Pindo palm cold hardiness

Pindo Palm Cold Hardiness – Can Pindo Palms Grow Outdoors In Winter

If you think a pindo palm is suitable only for sun-drenched subtropical settings, think again. You may live where winter means sub-freezing temperatures and still be able grow one. It’s possible for them to survive in your part of the world, but only with proper winter protection. For pindo palms, it’s an ongoing process.

Can Pindo Palms Grow Outdoors in Winter?

How is pindo palm cold hardiness determined? It’s based on the USDA plant hardiness zone map and indicates the lowest winter temperature an unprotected plant can survive. For pindo palms, the magic number is 15°F. (-9.4°C.) – the average winter low in zone 8b.

That means they’re fine in the Sun Belt, but can pindo palms grow outdoors in winter anywhere else? Yes, they might even survive outdoors down to USDA hardiness zone 5 – where the temperature tumbles to -20°F. (-29°C.), but only with lots of TLC!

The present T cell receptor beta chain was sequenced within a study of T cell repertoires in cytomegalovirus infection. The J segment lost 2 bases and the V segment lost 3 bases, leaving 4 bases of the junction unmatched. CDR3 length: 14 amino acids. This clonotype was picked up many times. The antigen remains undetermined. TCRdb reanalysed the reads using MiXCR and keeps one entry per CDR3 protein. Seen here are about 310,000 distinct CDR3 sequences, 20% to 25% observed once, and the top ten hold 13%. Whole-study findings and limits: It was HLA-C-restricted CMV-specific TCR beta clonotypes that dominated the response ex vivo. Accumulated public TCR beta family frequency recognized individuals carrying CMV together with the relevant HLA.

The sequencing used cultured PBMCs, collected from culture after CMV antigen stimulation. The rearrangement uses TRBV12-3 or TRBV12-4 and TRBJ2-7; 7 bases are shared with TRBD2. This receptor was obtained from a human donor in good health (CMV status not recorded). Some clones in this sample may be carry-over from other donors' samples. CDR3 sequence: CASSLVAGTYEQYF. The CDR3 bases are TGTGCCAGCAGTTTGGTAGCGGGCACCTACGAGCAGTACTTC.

Boosting Pindo Palm Cold Hardiness

The care you give your pindo palm from spring to fall makes a huge difference in its ability to survive in winter. For maximum cold tolerance, water the top 18 inches (46 cm.) of soil around its base twice monthly during dry periods. Slow, deep watering is best.

From spring to fall, fertilize the palm every three months with 8 ounces of a micronutrient-enhanced, slow-release 8-2-12 fertilizer. Apply 8 ounces of the fertilizer for every inch of the trunk’s diameter.

When rain is on the way and after it ends, spray the fronds, trunk and crown with a copper-based fungicide. Doing this helps protect a cold-stressed pindo palm against fungal disease.